Fury at Mururani water rations
A community west of Rundu is limited to which days they may collect water and people say NamWater's silence on their demands is deafening.
14 October 2019 | Local News
Muha was responding to questions from Namibian Sun. On a recent trip to the village some 130 km west of Rundu, it was observed that residents may not collect water every day at community water points and tankers.
They are only permitted to collect water three times a week, an unexplained arrangement which has been in place for years.
With the growth in population of the community, the demand for water has increased but supply remains limited. Each household is only allowed to collect eight 25-litre containers on Mondays, Wednesdays and Fridays. They pay N$70 each time.
Since he took office in 2015, Muha said he was informed of the situation and has tried on various occasions to engage NamWater, to no avail.
He says the water utility has ignored his letters dated as far back as 2017.
“Namwater has frustrated me so much. I have not received any positive response from them,” he said.
Attempts to get comment from NamWater for the past two weeks proved futile. Questions sent by Namibian Sun were acknowledged by the communication department of the utility but no response was received.
Muha said he offered solutions in his communications to NamWater.
“The NamWater pipeline must be extended. What we actually need is the varied pipes to be there where the community needs them. That way those who want private uptake can take water directly to their homes with water meters,” Muha explained.
He added the community want the administration of water supply to Mururani be moved from the NamWater Otjiwarongo to the Rundu office.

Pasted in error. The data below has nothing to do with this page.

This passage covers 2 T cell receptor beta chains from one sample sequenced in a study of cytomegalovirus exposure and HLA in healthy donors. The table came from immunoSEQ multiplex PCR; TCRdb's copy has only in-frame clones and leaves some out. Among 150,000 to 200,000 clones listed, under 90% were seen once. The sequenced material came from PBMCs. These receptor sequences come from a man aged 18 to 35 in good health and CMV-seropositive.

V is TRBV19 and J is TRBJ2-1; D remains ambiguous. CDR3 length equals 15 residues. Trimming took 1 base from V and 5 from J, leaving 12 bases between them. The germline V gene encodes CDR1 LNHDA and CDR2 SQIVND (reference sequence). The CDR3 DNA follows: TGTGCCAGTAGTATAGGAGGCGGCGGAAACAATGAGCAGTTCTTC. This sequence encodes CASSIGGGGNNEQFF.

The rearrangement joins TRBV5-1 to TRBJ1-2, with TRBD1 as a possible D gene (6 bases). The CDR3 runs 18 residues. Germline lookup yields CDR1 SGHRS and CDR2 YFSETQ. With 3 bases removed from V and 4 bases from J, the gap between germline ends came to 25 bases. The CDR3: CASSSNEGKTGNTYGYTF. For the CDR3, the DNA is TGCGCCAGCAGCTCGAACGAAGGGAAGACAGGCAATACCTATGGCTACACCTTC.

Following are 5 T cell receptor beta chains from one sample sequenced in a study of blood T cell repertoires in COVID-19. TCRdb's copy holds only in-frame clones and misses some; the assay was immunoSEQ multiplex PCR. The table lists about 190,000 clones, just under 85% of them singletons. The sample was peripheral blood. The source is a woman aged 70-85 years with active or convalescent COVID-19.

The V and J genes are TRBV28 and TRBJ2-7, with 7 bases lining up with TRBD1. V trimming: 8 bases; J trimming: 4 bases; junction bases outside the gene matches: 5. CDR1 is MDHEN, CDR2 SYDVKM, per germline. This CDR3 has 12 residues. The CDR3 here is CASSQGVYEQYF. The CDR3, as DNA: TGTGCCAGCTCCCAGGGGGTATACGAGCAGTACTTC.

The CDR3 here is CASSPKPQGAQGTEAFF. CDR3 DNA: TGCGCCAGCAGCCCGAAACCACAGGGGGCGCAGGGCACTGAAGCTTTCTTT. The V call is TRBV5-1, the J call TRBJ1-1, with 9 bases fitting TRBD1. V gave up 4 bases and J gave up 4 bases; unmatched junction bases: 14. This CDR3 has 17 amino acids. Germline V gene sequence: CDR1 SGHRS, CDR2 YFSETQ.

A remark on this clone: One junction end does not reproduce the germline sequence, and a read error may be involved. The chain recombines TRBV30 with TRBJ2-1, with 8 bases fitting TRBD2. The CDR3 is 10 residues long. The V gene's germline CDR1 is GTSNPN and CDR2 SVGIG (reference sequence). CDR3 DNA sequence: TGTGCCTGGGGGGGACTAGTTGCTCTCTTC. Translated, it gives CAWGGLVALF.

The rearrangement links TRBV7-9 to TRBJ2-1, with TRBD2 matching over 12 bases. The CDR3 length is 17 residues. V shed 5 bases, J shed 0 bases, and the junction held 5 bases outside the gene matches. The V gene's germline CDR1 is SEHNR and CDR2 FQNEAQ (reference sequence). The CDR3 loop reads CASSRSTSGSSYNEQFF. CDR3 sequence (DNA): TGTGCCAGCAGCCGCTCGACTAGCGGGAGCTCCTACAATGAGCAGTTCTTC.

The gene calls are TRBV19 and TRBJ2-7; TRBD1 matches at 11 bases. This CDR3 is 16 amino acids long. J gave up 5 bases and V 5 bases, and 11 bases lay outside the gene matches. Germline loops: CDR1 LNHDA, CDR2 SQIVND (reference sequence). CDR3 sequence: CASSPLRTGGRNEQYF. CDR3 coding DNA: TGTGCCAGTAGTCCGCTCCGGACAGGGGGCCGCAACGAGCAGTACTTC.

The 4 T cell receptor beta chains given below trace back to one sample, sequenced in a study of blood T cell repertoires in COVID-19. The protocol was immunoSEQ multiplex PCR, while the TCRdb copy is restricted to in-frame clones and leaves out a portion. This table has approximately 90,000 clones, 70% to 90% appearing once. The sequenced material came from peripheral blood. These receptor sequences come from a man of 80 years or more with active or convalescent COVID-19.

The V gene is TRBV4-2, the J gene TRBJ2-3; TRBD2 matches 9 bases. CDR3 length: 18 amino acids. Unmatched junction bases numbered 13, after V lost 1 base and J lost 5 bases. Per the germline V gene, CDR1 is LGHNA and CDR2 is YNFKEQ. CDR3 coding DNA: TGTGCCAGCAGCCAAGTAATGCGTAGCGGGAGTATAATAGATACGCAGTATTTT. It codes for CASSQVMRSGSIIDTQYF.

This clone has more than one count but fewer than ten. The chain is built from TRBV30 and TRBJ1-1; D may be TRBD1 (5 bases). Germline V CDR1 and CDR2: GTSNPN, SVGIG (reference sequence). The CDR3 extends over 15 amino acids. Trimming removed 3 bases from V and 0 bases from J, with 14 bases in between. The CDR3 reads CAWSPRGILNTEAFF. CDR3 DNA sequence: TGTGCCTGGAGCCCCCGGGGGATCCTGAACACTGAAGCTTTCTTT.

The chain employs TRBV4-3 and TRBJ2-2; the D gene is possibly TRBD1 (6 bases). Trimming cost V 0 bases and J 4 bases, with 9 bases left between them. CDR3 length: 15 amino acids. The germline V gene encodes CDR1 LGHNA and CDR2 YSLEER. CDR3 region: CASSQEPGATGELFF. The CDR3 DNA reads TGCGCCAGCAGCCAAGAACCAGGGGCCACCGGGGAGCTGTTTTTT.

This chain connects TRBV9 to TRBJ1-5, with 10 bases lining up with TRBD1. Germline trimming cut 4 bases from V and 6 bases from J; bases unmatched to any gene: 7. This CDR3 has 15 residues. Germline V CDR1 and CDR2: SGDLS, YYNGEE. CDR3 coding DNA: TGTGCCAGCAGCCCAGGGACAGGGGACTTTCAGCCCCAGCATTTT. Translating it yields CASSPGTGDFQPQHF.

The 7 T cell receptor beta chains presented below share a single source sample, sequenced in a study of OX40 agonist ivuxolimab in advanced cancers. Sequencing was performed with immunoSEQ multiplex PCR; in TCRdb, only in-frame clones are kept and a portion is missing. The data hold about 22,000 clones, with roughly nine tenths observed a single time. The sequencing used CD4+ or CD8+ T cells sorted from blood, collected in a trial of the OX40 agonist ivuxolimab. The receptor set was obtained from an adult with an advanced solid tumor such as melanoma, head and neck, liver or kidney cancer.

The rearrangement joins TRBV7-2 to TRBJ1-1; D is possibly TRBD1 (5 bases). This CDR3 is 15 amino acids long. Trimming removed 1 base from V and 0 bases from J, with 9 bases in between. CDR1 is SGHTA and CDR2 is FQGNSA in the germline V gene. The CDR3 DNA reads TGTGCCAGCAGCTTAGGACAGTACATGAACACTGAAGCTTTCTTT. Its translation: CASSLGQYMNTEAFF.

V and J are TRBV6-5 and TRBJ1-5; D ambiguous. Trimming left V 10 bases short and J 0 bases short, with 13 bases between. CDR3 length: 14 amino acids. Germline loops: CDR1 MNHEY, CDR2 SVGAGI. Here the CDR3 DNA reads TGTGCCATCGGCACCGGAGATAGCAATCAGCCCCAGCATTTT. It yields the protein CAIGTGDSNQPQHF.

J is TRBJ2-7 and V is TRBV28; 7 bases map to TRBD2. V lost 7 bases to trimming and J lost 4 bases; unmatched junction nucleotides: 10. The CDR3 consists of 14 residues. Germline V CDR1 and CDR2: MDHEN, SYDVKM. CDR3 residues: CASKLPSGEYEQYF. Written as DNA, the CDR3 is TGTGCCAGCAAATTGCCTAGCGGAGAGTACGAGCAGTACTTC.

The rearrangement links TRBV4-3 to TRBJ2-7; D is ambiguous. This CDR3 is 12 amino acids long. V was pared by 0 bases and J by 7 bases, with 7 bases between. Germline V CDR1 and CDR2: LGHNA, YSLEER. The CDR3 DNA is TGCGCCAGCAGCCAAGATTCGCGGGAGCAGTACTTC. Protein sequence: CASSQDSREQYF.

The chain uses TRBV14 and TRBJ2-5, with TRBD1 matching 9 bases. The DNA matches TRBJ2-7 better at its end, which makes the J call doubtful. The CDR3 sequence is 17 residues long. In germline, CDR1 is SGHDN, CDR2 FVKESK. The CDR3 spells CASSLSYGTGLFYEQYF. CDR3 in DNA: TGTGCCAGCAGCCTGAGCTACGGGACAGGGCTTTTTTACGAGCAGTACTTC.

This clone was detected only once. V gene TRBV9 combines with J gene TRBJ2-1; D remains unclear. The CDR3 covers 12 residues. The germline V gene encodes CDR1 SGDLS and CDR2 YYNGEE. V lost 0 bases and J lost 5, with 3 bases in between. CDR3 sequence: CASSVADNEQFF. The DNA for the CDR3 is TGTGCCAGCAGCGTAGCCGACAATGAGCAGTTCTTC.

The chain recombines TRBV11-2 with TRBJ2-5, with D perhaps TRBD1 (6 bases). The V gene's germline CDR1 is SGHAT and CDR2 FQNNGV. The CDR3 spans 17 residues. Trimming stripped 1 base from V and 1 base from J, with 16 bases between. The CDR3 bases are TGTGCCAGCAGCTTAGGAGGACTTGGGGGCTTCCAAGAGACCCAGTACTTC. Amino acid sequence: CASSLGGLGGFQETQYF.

Concurring with Muha are Mururani residents Mandume Paulus and Matias Tjimanya who told Namibian Sun that they want the water issue in Mururani addressed urgently.
They argue that it is inhumane for a human being to be limited as to when he may collect water, adding that eight containers for two days is not enough especially when they have large families and water is used for various purposes.
The duo pleaded that at the least, NamWater should put up prepaid water points in the community and if it is not possible, they should extend the pipelines to allow community members to draw water from these to their households.
“We are tired of this arrangement. We can no longer be limited as to when to collect water and when not,” they said.
On the issue of affordability, Paulus and Tjimanya indicated that is not easy to pay N$70 for the eight containers because the majority of the villagers are unemployed.
They indicated that collecting from private individuals is more cost effective especially for the poorer families.
Namibian Sun also visited one of the community water points where a number of children, women and men waiting in line to collect water.
Some of them indicated that they would spend three to four hours at the water point.
“As you can see some of us are tired, we have been waiting for our turn for a long time,” they said.